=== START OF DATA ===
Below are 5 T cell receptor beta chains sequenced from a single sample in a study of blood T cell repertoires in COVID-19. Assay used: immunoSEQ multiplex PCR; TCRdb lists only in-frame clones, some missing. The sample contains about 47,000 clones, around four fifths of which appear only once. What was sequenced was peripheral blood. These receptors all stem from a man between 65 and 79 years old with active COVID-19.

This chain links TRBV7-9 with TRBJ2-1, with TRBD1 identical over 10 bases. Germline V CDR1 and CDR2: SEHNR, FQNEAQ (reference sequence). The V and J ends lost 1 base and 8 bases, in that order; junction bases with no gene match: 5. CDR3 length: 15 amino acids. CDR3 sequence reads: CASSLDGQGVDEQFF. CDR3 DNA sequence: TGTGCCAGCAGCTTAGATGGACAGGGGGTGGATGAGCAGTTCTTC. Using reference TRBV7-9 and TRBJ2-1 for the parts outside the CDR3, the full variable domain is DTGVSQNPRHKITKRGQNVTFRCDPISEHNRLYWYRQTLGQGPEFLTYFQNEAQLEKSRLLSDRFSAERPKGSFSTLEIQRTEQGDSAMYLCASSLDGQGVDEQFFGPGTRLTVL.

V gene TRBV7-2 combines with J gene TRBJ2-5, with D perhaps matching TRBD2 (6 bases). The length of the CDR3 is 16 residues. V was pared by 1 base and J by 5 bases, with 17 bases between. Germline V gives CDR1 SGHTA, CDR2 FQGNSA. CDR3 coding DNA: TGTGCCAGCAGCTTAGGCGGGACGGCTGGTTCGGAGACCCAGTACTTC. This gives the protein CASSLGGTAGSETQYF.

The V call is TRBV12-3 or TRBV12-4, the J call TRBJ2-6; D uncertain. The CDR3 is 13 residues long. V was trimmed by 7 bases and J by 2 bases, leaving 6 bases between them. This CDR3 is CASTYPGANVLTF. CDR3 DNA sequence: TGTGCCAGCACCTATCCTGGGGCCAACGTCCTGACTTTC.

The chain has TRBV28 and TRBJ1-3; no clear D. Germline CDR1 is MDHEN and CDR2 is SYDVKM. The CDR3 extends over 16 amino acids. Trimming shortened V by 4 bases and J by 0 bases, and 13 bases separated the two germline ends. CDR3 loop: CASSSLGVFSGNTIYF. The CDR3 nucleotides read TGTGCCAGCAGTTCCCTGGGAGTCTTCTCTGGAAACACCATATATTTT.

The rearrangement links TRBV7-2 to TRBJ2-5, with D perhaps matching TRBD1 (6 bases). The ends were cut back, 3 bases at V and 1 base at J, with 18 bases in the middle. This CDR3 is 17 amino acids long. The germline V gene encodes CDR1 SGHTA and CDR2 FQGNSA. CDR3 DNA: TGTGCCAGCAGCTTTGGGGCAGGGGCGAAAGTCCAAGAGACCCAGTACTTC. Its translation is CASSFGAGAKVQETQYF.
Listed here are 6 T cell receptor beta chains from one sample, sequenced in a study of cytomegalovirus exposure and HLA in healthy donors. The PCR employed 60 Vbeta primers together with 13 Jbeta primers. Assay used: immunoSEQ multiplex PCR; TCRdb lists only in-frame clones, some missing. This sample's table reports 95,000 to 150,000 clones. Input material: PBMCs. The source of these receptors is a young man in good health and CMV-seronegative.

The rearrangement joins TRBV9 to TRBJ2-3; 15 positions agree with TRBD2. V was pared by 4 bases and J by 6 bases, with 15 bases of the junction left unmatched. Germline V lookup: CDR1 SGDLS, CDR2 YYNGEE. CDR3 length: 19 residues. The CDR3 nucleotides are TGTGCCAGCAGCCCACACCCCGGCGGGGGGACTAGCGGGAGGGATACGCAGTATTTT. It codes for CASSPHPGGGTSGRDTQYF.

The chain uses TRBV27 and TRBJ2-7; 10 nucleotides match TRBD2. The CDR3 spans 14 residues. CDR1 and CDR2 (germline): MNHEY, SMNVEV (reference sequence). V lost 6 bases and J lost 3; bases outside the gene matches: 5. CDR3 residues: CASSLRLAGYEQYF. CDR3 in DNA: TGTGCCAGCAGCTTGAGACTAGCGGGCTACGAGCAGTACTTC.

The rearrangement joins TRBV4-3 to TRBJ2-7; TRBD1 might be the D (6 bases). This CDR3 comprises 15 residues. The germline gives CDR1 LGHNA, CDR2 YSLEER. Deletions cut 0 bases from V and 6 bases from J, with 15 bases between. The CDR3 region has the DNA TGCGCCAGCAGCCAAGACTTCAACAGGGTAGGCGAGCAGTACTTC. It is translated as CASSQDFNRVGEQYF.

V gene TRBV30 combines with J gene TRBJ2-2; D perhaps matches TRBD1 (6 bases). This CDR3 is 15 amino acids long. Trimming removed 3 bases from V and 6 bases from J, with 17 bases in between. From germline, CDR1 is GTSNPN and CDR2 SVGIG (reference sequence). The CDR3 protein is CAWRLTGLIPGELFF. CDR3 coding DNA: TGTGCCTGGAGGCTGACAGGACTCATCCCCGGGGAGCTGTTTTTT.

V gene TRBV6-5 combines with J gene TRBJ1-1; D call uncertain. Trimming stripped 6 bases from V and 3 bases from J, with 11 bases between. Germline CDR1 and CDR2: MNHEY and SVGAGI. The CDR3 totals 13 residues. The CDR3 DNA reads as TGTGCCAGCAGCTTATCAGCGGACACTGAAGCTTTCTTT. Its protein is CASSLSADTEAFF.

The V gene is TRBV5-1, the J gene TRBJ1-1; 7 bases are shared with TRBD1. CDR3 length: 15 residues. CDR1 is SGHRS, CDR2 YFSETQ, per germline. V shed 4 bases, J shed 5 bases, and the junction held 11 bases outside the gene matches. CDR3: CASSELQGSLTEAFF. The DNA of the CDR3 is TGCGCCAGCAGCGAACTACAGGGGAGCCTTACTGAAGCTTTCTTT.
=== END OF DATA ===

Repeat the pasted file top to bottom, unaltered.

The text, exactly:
Below are 5 T cell receptor beta chains sequenced from a single sample in a study of blood T cell repertoires in COVID-19. Assay used: immunoSEQ multiplex PCR; TCRdb lists only in-frame clones, some missing. The sample contains about 47,000 clones, around four fifths of which appear only once. What was sequenced was peripheral blood. These receptors all stem from a man between 65 and 79 years old with active COVID-19.

This chain links TRBV7-9 with TRBJ2-1, with TRBD1 identical over 10 bases. Germline V CDR1 and CDR2: SEHNR, FQNEAQ (reference sequence). The V and J ends lost 1 base and 8 bases, in that order; junction bases with no gene match: 5. CDR3 length: 15 amino acids. CDR3 sequence reads: CASSLDGQGVDEQFF. CDR3 DNA sequence: TGTGCCAGCAGCTTAGATGGACAGGGGGTGGATGAGCAGTTCTTC. Using reference TRBV7-9 and TRBJ2-1 for the parts outside the CDR3, the full variable domain is DTGVSQNPRHKITKRGQNVTFRCDPISEHNRLYWYRQTLGQGPEFLTYFQNEAQLEKSRLLSDRFSAERPKGSFSTLEIQRTEQGDSAMYLCASSLDGQGVDEQFFGPGTRLTVL.

V gene TRBV7-2 combines with J gene TRBJ2-5, with D perhaps matching TRBD2 (6 bases). The length of the CDR3 is 16 residues. V was pared by 1 base and J by 5 bases, with 17 bases between. Germline V gives CDR1 SGHTA, CDR2 FQGNSA. CDR3 coding DNA: TGTGCCAGCAGCTTAGGCGGGACGGCTGGTTCGGAGACCCAGTACTTC. This gives the protein CASSLGGTAGSETQYF.

The V call is TRBV12-3 or TRBV12-4, the J call TRBJ2-6; D uncertain. The CDR3 is 13 residues long. V was trimmed by 7 bases and J by 2 bases, leaving 6 bases between them. This CDR3 is CASTYPGANVLTF. CDR3 DNA sequence: TGTGCCAGCACCTATCCTGGGGCCAACGTCCTGACTTTC.

The chain has TRBV28 and TRBJ1-3; no clear D. Germline CDR1 is MDHEN and CDR2 is SYDVKM. The CDR3 extends over 16 amino acids. Trimming shortened V by 4 bases and J by 0 bases, and 13 bases separated the two germline ends. CDR3 loop: CASSSLGVFSGNTIYF. The CDR3 nucleotides read TGTGCCAGCAGTTCCCTGGGAGTCTTCTCTGGAAACACCATATATTTT.

The rearrangement links TRBV7-2 to TRBJ2-5, with D perhaps matching TRBD1 (6 bases). The ends were cut back, 3 bases at V and 1 base at J, with 18 bases in the middle. This CDR3 is 17 amino acids long. The germline V gene encodes CDR1 SGHTA and CDR2 FQGNSA. CDR3 DNA: TGTGCCAGCAGCTTTGGGGCAGGGGCGAAAGTCCAAGAGACCCAGTACTTC. Its translation is CASSFGAGAKVQETQYF.
Listed here are 6 T cell receptor beta chains from one sample, sequenced in a study of cytomegalovirus exposure and HLA in healthy donors. The PCR employed 60 Vbeta primers together with 13 Jbeta primers. Assay used: immunoSEQ multiplex PCR; TCRdb lists only in-frame clones, some missing. This sample's table reports 95,000 to 150,000 clones. Input material: PBMCs. The source of these receptors is a young man in good health and CMV-seronegative.

The rearrangement joins TRBV9 to TRBJ2-3; 15 positions agree with TRBD2. V was pared by 4 bases and J by 6 bases, with 15 bases of the junction left unmatched. Germline V lookup: CDR1 SGDLS, CDR2 YYNGEE. CDR3 length: 19 residues. The CDR3 nucleotides are TGTGCCAGCAGCCCACACCCCGGCGGGGGGACTAGCGGGAGGGATACGCAGTATTTT. It codes for CASSPHPGGGTSGRDTQYF.

The chain uses TRBV27 and TRBJ2-7; 10 nucleotides match TRBD2. The CDR3 spans 14 residues. CDR1 and CDR2 (germline): MNHEY, SMNVEV (reference sequence). V lost 6 bases and J lost 3; bases outside the gene matches: 5. CDR3 residues: CASSLRLAGYEQYF. CDR3 in DNA: TGTGCCAGCAGCTTGAGACTAGCGGGCTACGAGCAGTACTTC.

The rearrangement joins TRBV4-3 to TRBJ2-7; TRBD1 might be the D (6 bases). This CDR3 comprises 15 residues. The germline gives CDR1 LGHNA, CDR2 YSLEER. Deletions cut 0 bases from V and 6 bases from J, with 15 bases between. The CDR3 region has the DNA TGCGCCAGCAGCCAAGACTTCAACAGGGTAGGCGAGCAGTACTTC. It is translated as CASSQDFNRVGEQYF.

V gene TRBV30 combines with J gene TRBJ2-2; D perhaps matches TRBD1 (6 bases). This CDR3 is 15 amino acids long. Trimming removed 3 bases from V and 6 bases from J, with 17 bases in between. From germline, CDR1 is GTSNPN and CDR2 SVGIG (reference sequence). The CDR3 protein is CAWRLTGLIPGELFF. CDR3 coding DNA: TGTGCCTGGAGGCTGACAGGACTCATCCCCGGGGAGCTGTTTTTT.

V gene TRBV6-5 combines with J gene TRBJ1-1; D call uncertain. Trimming stripped 6 bases from V and 3 bases from J, with 11 bases between. Germline CDR1 and CDR2: MNHEY and SVGAGI. The CDR3 totals 13 residues. The CDR3 DNA reads as TGTGCCAGCAGCTTATCAGCGGACACTGAAGCTTTCTTT. Its protein is CASSLSADTEAFF.

The V gene is TRBV5-1, the J gene TRBJ1-1; 7 bases are shared with TRBD1. CDR3 length: 15 residues. CDR1 is SGHRS, CDR2 YFSETQ, per germline. V shed 4 bases, J shed 5 bases, and the junction held 11 bases outside the gene matches. CDR3: CASSELQGSLTEAFF. The DNA of the CDR3 is TGCGCCAGCAGCGAACTACAGGGGAGCCTTACTGAAGCTTTCTTT.